Why doesn't the teal target break everytime? I see the same thing everytime, but I'm inconsistent on breaking them. How many times have you said this to yourself? The difference between a hit or a miss is usually the result of not having sharp focus on the target or the movement of the gun to the target is too fast or too slow. Consistency on a teal target comes from having sharp focus on the target and very little gun movement. If you want to hit the target at the peak of the flight path-you will need to have very little gun movement. This is where the path of the target has the least amount of swing, in fact this is when it becomes a perfect point with the gun as opposed to a swing, because the target is slowing down. If you are still swinging, you will sail over the top of the target. The picture will look the same each time-whether you hit or miss the target. Lead cannot solve this problem, better focus and a perfect point makes this target break. Many times, you will need to shoot the bird quick--on the way up. Pull your eyes closer to the trap and as you see the bird mount the gun over the top of the targets flight and pull the trigger, trusting your point. If you hestitate the target will be gone so trust yourself and put the gun where it needs to be to break the target.What about those times when you need to break the teal on its way down? After you get past the question why would anyone want to?, you need to know how as there will come a time when you have to take that target on its way down. Look at the bottom of the target as it begins its way down and insert the gun underneath and along the flight path of the target. How far you ask? Depends on the speed of the target we respond. Remember to match the target speed and barrel speed and insert the gun into that big lead window and pull the trigger. This is a great game we play but there are no absolutes in how to achieve the breaking of the target. Each "lead picture" is different for each person so trust yourself and your judgement.Learn to break teal targets going up, at the top and coming down because every range owner will set them a different way and you need to know how to shoot it all ways. Go and have fun.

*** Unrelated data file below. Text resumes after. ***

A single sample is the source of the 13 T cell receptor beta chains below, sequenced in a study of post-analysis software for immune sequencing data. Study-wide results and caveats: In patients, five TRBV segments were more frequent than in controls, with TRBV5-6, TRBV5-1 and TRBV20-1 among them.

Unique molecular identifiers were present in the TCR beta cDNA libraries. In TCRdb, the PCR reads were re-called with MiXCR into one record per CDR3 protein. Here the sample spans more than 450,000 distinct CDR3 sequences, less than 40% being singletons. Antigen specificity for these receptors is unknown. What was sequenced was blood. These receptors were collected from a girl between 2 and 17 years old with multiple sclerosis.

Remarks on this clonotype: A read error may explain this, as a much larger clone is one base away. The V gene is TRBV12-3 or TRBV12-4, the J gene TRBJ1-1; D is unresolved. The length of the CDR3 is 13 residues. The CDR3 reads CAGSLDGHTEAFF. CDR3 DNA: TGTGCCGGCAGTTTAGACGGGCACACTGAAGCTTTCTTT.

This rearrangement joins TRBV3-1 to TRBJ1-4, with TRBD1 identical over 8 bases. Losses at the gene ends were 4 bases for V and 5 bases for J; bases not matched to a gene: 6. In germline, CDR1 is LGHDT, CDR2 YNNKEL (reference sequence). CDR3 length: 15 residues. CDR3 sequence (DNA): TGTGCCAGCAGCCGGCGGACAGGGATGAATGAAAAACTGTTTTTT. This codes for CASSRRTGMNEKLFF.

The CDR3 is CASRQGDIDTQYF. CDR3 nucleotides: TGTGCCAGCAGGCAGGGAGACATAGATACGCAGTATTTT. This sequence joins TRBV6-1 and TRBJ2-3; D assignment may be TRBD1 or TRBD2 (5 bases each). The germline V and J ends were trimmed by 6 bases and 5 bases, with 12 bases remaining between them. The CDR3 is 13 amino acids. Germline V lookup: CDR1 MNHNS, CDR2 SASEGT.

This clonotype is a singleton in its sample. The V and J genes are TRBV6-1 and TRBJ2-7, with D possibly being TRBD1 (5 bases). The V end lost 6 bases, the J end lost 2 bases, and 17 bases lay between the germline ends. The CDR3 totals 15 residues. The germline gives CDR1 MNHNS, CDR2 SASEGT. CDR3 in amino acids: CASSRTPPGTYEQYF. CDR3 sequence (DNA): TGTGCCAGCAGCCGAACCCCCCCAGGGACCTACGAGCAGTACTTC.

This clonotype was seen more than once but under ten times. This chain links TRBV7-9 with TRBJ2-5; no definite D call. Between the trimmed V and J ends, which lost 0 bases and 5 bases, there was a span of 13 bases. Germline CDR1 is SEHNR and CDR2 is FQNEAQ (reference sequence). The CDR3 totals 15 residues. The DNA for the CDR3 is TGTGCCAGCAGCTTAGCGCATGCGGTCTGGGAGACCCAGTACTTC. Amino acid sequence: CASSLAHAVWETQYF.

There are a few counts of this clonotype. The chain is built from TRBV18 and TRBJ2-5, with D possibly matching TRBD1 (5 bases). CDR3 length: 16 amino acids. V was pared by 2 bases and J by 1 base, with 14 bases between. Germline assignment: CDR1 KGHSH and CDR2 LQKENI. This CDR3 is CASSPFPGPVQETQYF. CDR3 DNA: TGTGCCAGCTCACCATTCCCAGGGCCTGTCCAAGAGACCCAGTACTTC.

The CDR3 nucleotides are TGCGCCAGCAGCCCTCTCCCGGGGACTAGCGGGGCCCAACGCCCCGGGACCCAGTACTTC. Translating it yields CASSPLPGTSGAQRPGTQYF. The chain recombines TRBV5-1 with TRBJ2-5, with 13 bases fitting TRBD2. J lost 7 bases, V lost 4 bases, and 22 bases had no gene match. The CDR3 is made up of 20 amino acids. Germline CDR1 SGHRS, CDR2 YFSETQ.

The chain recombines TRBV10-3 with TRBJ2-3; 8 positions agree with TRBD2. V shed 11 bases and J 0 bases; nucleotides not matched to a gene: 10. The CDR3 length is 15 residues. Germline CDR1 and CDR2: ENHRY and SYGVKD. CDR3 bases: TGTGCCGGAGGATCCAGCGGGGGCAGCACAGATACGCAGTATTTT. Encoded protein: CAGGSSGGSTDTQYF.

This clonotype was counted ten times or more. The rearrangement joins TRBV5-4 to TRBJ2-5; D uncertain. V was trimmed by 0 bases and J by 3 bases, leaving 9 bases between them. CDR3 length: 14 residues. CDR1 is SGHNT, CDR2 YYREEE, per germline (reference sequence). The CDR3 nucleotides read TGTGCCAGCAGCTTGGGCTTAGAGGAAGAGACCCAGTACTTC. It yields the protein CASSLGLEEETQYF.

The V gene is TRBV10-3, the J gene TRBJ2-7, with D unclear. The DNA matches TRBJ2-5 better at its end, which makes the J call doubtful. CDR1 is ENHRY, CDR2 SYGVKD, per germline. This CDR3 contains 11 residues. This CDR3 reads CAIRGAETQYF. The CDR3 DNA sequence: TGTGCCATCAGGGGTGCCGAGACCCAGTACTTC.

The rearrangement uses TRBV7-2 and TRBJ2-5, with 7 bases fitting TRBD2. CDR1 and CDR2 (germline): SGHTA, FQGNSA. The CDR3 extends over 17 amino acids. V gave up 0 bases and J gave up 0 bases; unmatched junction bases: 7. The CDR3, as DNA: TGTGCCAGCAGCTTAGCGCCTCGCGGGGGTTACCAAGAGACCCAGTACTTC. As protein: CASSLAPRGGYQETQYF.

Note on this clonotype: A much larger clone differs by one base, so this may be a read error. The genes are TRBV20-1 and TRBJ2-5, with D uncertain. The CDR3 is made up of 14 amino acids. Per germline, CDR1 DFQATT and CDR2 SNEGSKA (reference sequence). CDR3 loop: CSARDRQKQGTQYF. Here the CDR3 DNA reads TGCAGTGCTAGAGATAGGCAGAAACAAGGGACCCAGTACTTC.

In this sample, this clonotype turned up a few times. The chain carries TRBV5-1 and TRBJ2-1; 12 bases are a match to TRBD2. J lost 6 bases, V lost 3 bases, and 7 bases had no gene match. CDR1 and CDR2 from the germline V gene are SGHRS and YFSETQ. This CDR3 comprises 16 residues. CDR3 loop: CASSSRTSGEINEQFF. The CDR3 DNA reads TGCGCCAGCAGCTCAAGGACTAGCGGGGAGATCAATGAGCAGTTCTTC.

"Learning to shoot is about learning mechanical excellence. Learning to perform is about controlling risk and learning how to think."
"I was fortunate enough to meet Gil at an instructor training facility in Wisconsin with John Higgins way back when, the year after Gil’s shoulder surgery. It was apparent to all attendees that Gil was destined to be an outstanding instructor, and he was enjoyed by all of us. I am now 78 year's old, and shoot weekly, often 3 times a week and enjoy all aspects of the shooting of clay bird sports. I shoot trap, skeet, and sporting clays. Often rotate in the manner to allow me to shoot all three in a week, so I really shoot a lot of shells….Gil and Vicki are the greatest, and shooting certainly needs more people like yourselves as we will exist only if the young pursue the shooting game. Thanks for your service to the shooting sports." Bob Cross - Avid Shooter